Cloud Security in 5 Steps

Hot trends have a way of making us re-evaluate our choices, especially if they stick around for a good period of time. The cloud is one trend that seems here to stay. With the increased use of mobile devices for business-related purposes, and the fact that more and more organizations are relying on applications and services from around the world, from "the cloud" has become increasingly important. I would claim it is vital for success in the world today for secure mobility to include cloud strategy.

When organizations make use of the cloud, they tap into a range of benefits.  Not only can they make data available to a global audience, but they gain additional data capacity without spending money on building out their infrastructure. Yet despite these advantages, a huge number of organizations will not touch the cloud for any reason.  The problem?  Cloud security, or at least, organizational perception of cloud security.

For example, according to a study released by Kaspersky Lab, more than 62% of IT managers said one of the obstacles to cloud adoption was 'concern about cloud security'.  With so much critical information available online, it is understandable that organizations could believe the cloud be generally as vulnerable as the Web.  But the fact of the matter is, the cloud can be just as safe as any other network technology – it all depends on organizational precautions against threats.

Given the importance, it is time to reconsider your use of the cloud.  The following five steps will guide you in creating and maintaining a secure cloud architecture:

1. Create a cloud architecture capable of being secure. First, you need to separate software from the actual hardware, allowing multiple virtual machines to coexist on a shared server. It’s not always an easy transition, but with time and effort, it’s completely possible for a company to construct a fully virtualized environment. Next, focus on automation, which allows multiple unmodified operating systems and their applications to run independently in virtual machines while sharing physical resources.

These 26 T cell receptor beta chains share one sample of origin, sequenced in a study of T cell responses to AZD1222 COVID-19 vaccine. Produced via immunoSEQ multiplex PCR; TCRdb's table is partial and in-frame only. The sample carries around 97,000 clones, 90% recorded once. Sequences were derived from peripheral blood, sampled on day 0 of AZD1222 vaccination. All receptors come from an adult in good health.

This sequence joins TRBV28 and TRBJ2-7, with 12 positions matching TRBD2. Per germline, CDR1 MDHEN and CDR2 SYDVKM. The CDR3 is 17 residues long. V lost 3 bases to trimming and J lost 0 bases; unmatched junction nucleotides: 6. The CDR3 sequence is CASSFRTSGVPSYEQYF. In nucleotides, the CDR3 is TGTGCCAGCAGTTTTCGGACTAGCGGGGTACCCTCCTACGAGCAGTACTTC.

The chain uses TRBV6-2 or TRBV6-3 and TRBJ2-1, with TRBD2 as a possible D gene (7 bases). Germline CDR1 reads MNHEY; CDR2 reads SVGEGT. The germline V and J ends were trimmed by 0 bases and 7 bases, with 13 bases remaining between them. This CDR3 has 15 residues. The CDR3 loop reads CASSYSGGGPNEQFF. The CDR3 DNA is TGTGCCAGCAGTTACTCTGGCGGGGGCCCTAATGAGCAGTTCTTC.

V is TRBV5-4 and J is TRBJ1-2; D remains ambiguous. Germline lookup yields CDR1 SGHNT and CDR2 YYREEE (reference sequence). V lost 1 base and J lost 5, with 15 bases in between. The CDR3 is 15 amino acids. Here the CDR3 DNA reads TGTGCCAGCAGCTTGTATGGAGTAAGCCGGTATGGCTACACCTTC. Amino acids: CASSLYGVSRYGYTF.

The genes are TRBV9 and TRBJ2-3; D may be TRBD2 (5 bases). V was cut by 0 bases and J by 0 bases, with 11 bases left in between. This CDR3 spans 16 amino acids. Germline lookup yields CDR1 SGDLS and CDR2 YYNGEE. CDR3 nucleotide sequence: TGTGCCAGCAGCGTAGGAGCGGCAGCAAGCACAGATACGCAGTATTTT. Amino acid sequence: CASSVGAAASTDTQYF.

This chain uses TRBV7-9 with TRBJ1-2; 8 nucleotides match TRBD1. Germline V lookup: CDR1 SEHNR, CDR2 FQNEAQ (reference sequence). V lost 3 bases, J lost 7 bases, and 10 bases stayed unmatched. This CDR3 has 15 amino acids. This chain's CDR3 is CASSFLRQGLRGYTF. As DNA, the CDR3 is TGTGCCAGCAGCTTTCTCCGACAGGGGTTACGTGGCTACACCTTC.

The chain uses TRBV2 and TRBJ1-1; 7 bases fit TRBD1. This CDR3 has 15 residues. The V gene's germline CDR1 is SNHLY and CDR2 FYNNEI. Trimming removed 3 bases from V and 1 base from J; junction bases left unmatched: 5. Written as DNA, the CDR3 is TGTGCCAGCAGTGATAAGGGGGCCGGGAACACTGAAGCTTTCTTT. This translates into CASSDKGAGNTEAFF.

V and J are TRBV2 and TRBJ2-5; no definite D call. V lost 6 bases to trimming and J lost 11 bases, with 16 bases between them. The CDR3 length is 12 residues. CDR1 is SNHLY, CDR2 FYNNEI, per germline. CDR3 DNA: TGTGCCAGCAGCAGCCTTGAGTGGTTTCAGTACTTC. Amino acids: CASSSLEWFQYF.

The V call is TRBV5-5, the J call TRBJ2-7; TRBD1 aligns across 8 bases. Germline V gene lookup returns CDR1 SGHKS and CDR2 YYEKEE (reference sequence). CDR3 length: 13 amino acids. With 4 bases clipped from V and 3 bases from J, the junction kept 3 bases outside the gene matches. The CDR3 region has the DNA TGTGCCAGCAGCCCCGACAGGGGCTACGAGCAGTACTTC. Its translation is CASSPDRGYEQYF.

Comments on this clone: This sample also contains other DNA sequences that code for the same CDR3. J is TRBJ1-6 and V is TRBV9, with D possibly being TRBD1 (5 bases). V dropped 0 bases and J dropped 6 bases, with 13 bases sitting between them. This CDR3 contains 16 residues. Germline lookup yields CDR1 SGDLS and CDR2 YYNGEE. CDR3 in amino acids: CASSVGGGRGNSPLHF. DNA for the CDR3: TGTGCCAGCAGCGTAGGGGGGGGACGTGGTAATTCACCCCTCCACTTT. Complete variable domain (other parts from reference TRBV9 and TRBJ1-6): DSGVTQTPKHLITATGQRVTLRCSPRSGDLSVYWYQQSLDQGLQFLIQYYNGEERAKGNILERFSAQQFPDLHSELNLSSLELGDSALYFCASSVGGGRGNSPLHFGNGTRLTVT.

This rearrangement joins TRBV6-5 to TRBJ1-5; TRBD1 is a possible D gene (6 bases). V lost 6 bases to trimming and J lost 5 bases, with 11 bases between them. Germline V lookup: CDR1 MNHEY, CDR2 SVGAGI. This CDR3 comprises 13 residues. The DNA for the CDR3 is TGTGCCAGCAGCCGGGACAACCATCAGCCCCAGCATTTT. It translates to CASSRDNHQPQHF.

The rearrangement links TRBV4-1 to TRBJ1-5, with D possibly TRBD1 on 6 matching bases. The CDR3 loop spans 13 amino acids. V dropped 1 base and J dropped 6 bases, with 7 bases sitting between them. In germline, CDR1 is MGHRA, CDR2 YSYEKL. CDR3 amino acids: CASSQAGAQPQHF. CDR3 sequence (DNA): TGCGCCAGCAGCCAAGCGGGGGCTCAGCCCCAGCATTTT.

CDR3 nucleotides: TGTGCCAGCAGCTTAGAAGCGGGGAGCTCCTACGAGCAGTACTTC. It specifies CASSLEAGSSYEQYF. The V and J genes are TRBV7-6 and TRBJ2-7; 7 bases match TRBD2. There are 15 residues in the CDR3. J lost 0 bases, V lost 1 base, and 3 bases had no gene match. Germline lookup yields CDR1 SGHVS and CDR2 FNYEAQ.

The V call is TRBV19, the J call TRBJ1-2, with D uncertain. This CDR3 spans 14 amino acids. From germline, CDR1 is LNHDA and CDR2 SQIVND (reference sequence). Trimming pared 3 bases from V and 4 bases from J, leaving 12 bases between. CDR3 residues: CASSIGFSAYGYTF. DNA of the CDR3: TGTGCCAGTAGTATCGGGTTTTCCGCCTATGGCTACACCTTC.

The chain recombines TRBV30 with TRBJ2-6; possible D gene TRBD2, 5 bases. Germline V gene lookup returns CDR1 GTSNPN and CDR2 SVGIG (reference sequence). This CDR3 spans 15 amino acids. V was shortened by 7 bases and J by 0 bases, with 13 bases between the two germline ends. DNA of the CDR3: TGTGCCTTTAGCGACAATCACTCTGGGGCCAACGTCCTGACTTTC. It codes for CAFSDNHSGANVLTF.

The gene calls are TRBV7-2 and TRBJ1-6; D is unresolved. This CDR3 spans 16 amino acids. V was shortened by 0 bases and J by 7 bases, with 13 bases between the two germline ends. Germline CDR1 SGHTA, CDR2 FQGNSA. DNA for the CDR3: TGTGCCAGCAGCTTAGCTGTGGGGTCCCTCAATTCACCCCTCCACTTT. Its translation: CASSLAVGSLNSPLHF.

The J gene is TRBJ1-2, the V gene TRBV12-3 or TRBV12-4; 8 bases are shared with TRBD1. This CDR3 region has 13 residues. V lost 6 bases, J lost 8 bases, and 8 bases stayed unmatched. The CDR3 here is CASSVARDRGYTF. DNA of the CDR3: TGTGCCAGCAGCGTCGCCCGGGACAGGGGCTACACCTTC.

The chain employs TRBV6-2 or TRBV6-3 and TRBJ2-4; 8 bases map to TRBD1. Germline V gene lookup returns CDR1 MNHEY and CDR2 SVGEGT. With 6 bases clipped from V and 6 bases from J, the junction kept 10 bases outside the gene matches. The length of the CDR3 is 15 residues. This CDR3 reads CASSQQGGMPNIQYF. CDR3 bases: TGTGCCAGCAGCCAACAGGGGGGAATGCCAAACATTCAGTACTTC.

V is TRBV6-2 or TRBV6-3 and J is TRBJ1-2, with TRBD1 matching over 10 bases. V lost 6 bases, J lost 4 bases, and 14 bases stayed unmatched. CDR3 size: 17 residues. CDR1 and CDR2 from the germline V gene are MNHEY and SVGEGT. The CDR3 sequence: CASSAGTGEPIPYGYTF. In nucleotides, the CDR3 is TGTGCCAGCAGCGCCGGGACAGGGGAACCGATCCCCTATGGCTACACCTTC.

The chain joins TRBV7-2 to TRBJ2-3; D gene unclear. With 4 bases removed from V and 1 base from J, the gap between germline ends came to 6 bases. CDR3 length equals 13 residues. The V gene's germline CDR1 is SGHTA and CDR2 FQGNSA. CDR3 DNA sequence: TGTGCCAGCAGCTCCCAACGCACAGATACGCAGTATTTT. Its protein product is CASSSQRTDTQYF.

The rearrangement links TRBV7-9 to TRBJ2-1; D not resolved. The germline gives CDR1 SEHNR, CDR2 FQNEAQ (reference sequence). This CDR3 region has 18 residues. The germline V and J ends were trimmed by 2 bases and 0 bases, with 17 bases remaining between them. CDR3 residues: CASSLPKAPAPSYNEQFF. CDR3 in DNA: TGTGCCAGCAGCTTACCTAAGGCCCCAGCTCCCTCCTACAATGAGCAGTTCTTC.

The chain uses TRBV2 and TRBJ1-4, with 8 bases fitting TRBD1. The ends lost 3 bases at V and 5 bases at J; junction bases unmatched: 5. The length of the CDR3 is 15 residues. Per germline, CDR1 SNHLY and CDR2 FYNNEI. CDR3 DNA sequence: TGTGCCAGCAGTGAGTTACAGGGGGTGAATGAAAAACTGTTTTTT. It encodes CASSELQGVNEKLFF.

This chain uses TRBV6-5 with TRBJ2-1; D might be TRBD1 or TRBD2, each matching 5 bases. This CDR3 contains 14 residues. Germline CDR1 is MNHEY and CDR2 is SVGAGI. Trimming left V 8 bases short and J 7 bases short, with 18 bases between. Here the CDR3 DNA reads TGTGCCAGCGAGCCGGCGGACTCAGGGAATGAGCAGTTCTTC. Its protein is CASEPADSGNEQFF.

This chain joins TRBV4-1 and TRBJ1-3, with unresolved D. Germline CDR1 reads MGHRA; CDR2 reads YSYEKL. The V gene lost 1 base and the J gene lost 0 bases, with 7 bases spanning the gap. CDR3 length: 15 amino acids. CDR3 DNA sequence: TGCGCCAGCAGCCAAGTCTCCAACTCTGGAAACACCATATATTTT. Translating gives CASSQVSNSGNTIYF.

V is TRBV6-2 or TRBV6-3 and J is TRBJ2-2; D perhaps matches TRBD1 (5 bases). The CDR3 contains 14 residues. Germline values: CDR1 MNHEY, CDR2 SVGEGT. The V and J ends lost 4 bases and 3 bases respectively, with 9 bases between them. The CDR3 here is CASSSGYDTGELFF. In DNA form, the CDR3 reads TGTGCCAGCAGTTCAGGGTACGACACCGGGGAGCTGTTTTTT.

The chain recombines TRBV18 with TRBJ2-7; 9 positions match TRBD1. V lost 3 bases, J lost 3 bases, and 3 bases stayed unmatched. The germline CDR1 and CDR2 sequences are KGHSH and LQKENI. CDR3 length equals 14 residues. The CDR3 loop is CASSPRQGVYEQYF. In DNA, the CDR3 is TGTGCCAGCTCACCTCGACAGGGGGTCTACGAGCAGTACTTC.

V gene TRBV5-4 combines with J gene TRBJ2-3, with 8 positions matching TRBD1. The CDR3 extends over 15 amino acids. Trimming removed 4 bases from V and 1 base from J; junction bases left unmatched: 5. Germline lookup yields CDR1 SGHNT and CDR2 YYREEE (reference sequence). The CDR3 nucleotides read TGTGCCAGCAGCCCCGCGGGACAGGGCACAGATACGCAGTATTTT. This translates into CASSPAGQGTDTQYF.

2. Simultaneously develop the security framework. Whether you conduct the developments in house or hire a service provider, your framework should detect attacks, protect data, and provide regular reports. Make sure your cloud security offerings allow individual users to access what they need, when they need it; fully protect the physical infrastructure that supports the cloud; and protect transactional data as it travels in the cloud.

3. Evolve security with the virtualization architecture. As your cloud environment evolves, so should your security. Remember that different applications have different levels of criticality, so they don’t all need the same level of protection. Develop “trust zones” within your virtualized environment to ensure that critical and non-critical apps can coexist without conflict and risk.

4. Strategically utilize the public cloud. Using the public cloud can reduce infrastructure costs for certain non-critical apps, as well as add capacity for peak traffic without building out a costly infrastructure that is only needed occasionally.

5. Secure the public cloud. Because most service providers don’t secure the public cloud for customers, you’ll need to establish a cloud security framework to evaluate whether certain public cloud environments are right for you. Look for public cloud service providers that offer a security service level agreement; a full complement of security offerings that detect attacks, protect data, and provide reports; and established experience in assisting customers with their specific security requirements.

For more details on creating and maintaining cloud security, Contact Us or give us a call: (914) 623-8433